9. The news of Covid is hard to take day after day. We have to keep up with daily Covid reports as restrictions change but there is to much negative information our situation is getting worse we are in limbo. Many people are bored and go online.

  10. I enjoyed this lecture but there's one thing he didn't address and that is a person's environment. Environment has alot to do with a person's anxiety

  11. I'd like to get an update from Dr Rossman, now that we are dealing with a pandemic…I guess he'd have much the same to say. It was just interesting to hear him talk about flu virus.

  12. I want to ask instead of thinking of a beautiful place to calm your mind can you think about the hardest place and the most horrifying place and staying stoic against it. I find that it might work better in the long term. Because it isn’t real to imagine a beautiful place all the time. But it is more real to imagine yourself in the worst position and staying calm about it. Imagining staying calm in that most stressful moment is for sure hard but it might work better. Also I think it is not about being calm it is about be stoic. No one can be calm all the time trying to stay calm all the time is a false idea but training yourself to be stoic when being face to any stressing event is much more powerful. That’s why I think if u want to heal anxiety you have to push yourself to the limits and assess the worst of you to recognise your strength.

  13. dogs get anxiety 2, as do cows going to slaughter because people eat them (unnecessarily) i would say all animals do but yeah

  14. The mind is a powerful tool and you can tune it the way you want. I have decided not to worry and I have succeeded. Not that I don’t have problems but I have refused to be a servant of worry. When a problem comes up I ask myself: what is the very worst that can happen? I come to peace with the worst, take my camomile tea to calm me down and the following day am fine. I realised long ago that the saying that it’s all in the mind is100% true. Tell your mind deliberately that there is nothing worth stress and direct it to more productive and inspiring activities, and you will find yourself relatively stress free. It’s in the mind, silly!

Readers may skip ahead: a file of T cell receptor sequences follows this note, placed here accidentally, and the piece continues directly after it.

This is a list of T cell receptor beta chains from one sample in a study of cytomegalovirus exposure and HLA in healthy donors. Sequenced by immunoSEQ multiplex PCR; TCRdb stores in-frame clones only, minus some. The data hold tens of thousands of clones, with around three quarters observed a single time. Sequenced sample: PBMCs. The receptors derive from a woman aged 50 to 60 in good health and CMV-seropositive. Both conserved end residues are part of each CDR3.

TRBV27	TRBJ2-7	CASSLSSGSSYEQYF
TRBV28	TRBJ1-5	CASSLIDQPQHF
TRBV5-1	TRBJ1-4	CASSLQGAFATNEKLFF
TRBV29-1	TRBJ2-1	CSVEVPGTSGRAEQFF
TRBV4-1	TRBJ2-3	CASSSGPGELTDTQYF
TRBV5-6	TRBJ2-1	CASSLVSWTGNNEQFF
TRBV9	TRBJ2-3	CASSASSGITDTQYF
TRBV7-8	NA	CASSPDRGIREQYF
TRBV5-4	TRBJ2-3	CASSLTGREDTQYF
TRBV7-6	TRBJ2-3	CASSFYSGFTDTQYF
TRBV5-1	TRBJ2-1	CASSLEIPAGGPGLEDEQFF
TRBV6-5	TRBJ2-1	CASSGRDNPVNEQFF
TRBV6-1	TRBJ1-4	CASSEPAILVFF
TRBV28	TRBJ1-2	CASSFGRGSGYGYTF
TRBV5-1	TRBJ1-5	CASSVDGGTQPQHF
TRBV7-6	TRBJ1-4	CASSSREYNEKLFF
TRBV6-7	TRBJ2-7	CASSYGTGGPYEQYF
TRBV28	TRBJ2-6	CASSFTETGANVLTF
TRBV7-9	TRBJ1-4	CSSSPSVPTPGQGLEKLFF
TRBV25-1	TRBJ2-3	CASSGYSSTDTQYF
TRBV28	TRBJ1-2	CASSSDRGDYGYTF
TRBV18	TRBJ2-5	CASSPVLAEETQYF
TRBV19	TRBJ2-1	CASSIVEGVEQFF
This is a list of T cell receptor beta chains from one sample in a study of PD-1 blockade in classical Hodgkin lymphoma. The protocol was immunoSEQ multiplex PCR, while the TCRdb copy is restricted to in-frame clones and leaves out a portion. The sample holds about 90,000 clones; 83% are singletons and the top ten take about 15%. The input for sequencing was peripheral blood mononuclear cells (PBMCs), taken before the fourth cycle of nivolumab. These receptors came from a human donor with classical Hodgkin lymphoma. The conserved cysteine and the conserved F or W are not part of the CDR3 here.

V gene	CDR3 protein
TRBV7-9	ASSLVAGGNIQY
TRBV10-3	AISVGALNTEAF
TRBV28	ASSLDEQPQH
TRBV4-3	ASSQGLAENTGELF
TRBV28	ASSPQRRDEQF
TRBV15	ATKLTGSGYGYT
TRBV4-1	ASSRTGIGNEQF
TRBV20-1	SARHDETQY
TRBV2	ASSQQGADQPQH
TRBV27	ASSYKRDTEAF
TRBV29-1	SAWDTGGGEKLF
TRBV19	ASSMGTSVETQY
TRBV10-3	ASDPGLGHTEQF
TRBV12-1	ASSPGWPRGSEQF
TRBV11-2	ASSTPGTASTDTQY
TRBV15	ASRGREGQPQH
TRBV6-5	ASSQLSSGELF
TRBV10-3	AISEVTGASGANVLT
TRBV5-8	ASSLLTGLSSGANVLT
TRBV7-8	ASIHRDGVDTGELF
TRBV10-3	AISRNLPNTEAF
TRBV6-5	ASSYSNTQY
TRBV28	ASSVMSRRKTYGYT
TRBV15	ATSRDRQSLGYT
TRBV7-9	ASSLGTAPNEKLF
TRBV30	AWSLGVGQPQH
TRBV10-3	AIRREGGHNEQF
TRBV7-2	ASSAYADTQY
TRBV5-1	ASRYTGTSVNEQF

15. @47:23. . (2012)
    Note to past self. . . Beware of 2016-2020.
    6/26/21 watching this lecture for at least the 4rth time over the years and im certain I'll reference many more. The information in this lecture after 11 yrs is still true in understanding the 'whys' of 'me'. Thank you dear sir for your contribution to mental/ physical/ spiritual health. To all out there, we are not alone. 🥰🥰🥰!!!

  16. I've untangled a lot of wires and yarns and ropes only after letting go of everything else in the way of my time in the future.

  17. This was absolutely amazing. One of the most insightful videos I’ve ever witness explaining how out thoughts are broken down to our very well being in all aspects. I will be watching this repeatedly to help my anxiety, worry and stresses.

Leave a comment

Your email address will not be published.